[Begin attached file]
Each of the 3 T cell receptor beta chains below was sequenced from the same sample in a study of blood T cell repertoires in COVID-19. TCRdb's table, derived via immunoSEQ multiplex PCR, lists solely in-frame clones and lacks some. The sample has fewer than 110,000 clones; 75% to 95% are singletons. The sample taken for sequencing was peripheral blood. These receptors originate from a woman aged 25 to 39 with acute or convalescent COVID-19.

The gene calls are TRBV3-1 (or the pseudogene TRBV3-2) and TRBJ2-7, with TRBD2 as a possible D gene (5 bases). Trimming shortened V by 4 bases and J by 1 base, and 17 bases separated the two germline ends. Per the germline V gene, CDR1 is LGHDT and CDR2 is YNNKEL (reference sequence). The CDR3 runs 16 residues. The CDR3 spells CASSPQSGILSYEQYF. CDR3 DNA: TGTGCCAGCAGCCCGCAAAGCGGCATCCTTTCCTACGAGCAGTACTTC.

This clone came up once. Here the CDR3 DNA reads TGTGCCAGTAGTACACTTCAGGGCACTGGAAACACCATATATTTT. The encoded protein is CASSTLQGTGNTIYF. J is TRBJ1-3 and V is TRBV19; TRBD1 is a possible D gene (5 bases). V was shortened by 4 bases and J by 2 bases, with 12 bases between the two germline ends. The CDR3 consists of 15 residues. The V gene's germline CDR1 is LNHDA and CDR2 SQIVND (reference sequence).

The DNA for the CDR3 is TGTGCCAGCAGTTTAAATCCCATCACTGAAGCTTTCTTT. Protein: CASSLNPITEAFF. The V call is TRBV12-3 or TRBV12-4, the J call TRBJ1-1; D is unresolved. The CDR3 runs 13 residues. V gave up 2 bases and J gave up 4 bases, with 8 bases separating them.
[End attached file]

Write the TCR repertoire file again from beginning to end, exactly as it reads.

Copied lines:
Each of the 3 T cell receptor beta chains below was sequenced from the same sample in a study of blood T cell repertoires in COVID-19. TCRdb's table, derived via immunoSEQ multiplex PCR, lists solely in-frame clones and lacks some. The sample has fewer than 110,000 clones; 75% to 95% are singletons. The sample taken for sequencing was peripheral blood. These receptors originate from a woman aged 25 to 39 with acute or convalescent COVID-19.

The gene calls are TRBV3-1 (or the pseudogene TRBV3-2) and TRBJ2-7, with TRBD2 as a possible D gene (5 bases). Trimming shortened V by 4 bases and J by 1 base, and 17 bases separated the two germline ends. Per the germline V gene, CDR1 is LGHDT and CDR2 is YNNKEL (reference sequence). The CDR3 runs 16 residues. The CDR3 spells CASSPQSGILSYEQYF. CDR3 DNA: TGTGCCAGCAGCCCGCAAAGCGGCATCCTTTCCTACGAGCAGTACTTC.

This clone came up once. Here the CDR3 DNA reads TGTGCCAGTAGTACACTTCAGGGCACTGGAAACACCATATATTTT. The encoded protein is CASSTLQGTGNTIYF. J is TRBJ1-3 and V is TRBV19; TRBD1 is a possible D gene (5 bases). V was shortened by 4 bases and J by 2 bases, with 12 bases between the two germline ends. The CDR3 consists of 15 residues. The V gene's germline CDR1 is LNHDA and CDR2 SQIVND (reference sequence).

The DNA for the CDR3 is TGTGCCAGCAGTTTAAATCCCATCACTGAAGCTTTCTTT. Protein: CASSLNPITEAFF. The V call is TRBV12-3 or TRBV12-4, the J call TRBJ1-1; D is unresolved. The CDR3 runs 13 residues. V gave up 2 bases and J gave up 4 bases, with 8 bases separating them.